Sunday, November 10, 2013

Winner all! - the Peter O'Connor commentary

We ought to have been pleased to learn, or at least being told, that three self-congratulating winners emerged from last Monday’s bye-election. This is a measure of the delusion which prevents us from emerging from the pantomime which we are content to live.

In real terms, only Mr. Deyalsingh and the PNM “won”, in that they attained the prize, which was the seat in Parliament, and congratulations to him and the Party. And if he can encourage a little decorum in the House his victory would have been a minor blessing. The UNC said that it was a victory for them because they kept the Jack and the ILP from winning. Jack responded by claiming victory because the ILP denied the UNC’s Ian Alleyne the victory.

Come on folks, do we see what elections are becoming? A mass “team” cycle race where more effort is put in to blocking opponents than to heading for victory. 

As a dissatisfied electorate prepares to “vote out” the incumbent UNC in 2015, it will mark two General Elections in a row where we voted to “remove” incumbents rather than voting for progressive improvements to our society. We did not really realize that in 2010, when we were caught up in the euphoria of the coalescing Partnership stepping into the vacuum Manning was leaving behind.

And we will do this again in 2015, but as a people more cynical and skeptical. We will have no illusions then that the PNM might come as some sort of saviour. We know better now, having been betrayed in our hopes and dreams harboured in 2010. 

Surely we must all understand that the PNM will come in 2015 as a simple reincarnation of what the PNM has always been. Corrupt, vain, nepotistic, incompetent, and confining development to the urban areas, even ignoring the needs of Laventille and other disadvantaged area—as usual.

And the UNC will whine and complain that Jack “split the vote”, and still proclaim victory. But time will pass, and in 2020 we will vote out the PNM again, for all the same reasons we did in 2010, and life goes on.

So, who do you blame for this state of affairs? The politicians? Hardly, because it is the rest of us who really run this game. Many may go into politics for personal enrichment, (as well as for power), but they can only get rich if others help them. 

And who helps them? 

Big businessmen, bankers, attorneys, contractors large and small, accountants, business advisors, advertising executives, the media, everyone! Most of these are the “movers” of our economy, they are high profile people, prominent in select NGO’s, present in their churches and temples. Mostly they are very rich, for T&T is a very profitable business environment, and these people will do everything to ensure it remains so.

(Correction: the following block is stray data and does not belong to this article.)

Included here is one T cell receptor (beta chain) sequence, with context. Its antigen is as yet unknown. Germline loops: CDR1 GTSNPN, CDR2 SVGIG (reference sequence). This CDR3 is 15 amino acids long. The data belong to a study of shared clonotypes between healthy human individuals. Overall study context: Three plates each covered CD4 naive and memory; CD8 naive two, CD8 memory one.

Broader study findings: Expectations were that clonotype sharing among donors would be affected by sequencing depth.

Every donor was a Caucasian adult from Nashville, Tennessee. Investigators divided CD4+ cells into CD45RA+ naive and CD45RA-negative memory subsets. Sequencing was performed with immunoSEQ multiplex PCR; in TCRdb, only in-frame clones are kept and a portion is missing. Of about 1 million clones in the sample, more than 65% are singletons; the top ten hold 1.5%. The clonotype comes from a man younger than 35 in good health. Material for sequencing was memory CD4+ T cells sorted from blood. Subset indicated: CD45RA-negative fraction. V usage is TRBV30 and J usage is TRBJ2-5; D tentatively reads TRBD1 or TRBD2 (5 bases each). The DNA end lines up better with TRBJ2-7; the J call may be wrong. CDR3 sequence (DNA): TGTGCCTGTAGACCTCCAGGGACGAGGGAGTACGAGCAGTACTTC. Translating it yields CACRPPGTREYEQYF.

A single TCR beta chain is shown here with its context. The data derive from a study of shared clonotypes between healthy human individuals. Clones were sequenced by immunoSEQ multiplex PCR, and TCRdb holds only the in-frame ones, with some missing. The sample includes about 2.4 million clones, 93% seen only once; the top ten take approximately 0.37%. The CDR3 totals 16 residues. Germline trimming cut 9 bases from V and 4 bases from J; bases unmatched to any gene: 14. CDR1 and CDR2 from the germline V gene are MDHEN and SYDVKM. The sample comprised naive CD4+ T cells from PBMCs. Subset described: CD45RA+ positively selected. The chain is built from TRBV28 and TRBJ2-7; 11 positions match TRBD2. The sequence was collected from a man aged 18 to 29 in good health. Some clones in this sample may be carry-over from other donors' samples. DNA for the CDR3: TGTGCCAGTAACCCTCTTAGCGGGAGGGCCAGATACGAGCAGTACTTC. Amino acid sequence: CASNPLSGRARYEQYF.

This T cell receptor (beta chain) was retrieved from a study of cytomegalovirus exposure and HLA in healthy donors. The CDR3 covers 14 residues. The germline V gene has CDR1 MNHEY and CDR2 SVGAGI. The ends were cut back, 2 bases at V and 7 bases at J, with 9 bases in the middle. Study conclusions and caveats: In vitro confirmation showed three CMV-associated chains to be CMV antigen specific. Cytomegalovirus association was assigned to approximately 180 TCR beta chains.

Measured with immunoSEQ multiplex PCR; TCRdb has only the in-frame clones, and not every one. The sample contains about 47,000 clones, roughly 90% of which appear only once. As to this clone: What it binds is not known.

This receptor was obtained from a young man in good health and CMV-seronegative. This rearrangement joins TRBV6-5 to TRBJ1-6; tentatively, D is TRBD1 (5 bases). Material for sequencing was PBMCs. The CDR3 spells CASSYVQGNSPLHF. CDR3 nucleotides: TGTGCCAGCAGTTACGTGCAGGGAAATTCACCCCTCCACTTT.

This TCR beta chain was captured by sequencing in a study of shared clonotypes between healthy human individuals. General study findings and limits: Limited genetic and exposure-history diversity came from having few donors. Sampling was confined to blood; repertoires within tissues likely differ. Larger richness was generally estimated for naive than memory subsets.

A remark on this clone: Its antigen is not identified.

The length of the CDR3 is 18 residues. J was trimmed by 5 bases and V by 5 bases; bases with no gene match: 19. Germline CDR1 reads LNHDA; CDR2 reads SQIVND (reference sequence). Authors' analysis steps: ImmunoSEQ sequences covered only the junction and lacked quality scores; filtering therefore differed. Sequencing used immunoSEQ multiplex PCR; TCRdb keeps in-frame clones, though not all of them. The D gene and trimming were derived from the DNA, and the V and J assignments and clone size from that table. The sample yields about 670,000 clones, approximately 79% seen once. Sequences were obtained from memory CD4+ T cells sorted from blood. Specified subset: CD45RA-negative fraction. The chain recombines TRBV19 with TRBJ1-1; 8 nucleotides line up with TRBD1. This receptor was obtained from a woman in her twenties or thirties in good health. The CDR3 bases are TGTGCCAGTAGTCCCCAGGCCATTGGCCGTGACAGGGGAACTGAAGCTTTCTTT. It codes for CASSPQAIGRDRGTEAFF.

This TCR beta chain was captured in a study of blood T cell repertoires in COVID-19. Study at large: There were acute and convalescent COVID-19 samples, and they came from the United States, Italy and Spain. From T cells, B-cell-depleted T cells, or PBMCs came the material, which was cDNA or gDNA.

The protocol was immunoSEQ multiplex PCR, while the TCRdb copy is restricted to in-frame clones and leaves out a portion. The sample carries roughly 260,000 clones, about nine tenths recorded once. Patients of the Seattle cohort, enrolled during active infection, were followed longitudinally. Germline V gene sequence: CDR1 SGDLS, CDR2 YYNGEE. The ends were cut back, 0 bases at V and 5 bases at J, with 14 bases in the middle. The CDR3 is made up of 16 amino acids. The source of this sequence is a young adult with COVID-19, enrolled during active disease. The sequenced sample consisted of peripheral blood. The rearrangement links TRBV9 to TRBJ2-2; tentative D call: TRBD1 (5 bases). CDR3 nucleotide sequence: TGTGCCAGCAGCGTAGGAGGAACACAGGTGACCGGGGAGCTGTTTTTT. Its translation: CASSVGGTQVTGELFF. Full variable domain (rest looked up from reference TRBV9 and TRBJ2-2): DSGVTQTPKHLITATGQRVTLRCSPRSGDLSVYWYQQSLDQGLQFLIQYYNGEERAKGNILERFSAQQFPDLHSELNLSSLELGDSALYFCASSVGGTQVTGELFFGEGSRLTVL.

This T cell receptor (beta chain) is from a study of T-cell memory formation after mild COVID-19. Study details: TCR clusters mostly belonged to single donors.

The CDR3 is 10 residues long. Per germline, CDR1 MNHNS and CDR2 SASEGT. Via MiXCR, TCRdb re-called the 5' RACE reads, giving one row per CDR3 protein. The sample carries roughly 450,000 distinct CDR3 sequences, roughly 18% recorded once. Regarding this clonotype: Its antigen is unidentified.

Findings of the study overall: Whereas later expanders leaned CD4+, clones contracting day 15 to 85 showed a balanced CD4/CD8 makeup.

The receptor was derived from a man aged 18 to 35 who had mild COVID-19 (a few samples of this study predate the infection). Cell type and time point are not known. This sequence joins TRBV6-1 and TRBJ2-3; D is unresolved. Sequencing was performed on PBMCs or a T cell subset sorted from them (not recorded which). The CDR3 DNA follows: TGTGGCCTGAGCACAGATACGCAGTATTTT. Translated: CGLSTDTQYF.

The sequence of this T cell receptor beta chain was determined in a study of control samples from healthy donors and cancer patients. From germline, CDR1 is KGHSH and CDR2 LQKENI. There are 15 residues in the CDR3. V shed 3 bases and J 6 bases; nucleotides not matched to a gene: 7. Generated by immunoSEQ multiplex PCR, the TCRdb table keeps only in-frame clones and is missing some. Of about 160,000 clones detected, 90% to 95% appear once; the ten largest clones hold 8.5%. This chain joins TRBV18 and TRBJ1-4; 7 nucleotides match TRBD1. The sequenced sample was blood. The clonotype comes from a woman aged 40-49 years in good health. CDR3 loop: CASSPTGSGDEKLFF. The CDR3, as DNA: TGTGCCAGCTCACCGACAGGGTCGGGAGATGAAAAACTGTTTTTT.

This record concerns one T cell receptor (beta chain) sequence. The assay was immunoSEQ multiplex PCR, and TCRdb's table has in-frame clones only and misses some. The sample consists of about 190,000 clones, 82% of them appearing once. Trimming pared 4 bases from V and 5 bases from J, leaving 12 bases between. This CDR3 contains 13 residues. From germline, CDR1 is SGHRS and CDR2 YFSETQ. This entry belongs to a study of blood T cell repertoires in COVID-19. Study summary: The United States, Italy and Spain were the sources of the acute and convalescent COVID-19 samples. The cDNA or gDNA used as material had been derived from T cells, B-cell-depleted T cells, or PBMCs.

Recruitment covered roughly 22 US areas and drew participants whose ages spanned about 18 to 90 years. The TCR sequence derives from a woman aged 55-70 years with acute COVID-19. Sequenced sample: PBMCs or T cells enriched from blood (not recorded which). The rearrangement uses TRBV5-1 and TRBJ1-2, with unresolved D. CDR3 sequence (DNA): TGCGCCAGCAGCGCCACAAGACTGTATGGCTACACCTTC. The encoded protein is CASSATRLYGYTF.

And that means not offending the government in power. And that is why there is never any meaningful private sector objection or resistance to the many ills of governance, regardless of who is in power. And that is why they invest hundreds of millions into the political campaigns—to keep the corrupt status quo and ensure that what they require from the state is granted.

The media, I must acknowledge, does raise its voice, even as it blithely publishes, and therefore supports the overriding dishonesty, by carrying all of the financially wasteful government propaganda. The actual tone of the media seems more directed to sales than to genuinely improving the state of the nation. There is no profit in good news.

So don’t expect our politicians to change—not while local business is financing their corruption. The choices we will have to elect in 2015 will be the same as in 2010. 

It is we who have to begin to change, and thus influence, not the politicians, but all of the other Estates. Somehow we must begin to demonstrate that we will no longer accept the petty corruptions in our lives. 

We cannot start at the top, so we must begin to end our support for all the “little”” corrupt acts—at Licensing Office, VAT Refunds, Planning Permissions, and the like. 

We must all find the courage to speak out and expose petty corruption, and all “minor” lawbreaking— like traffic offences and littering. We must encourage our social institutions—NGO’s, churches, sports clubs, to speak up against petty lawlessness and corruption. 

We must demand that formal institutions—like the Bar Association, Professional Medical Associations, the JCC, Chambers of Commerce, Labour Unions put this issue on their agendas. We must pledge at all of our levels, to deny corruption, and expose it, where we see it.

If we can build a base of decency among our institutions, we can begin to influence our politicians to lift their standards. Not before.

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Jai & Sero

Jai & Sero

Our family at home in Toronto 2008

Our family at home in Toronto 2008
Amit, Heather, Fuzz, Aj, Jiv, Shiva, Rampa, Sero, Jai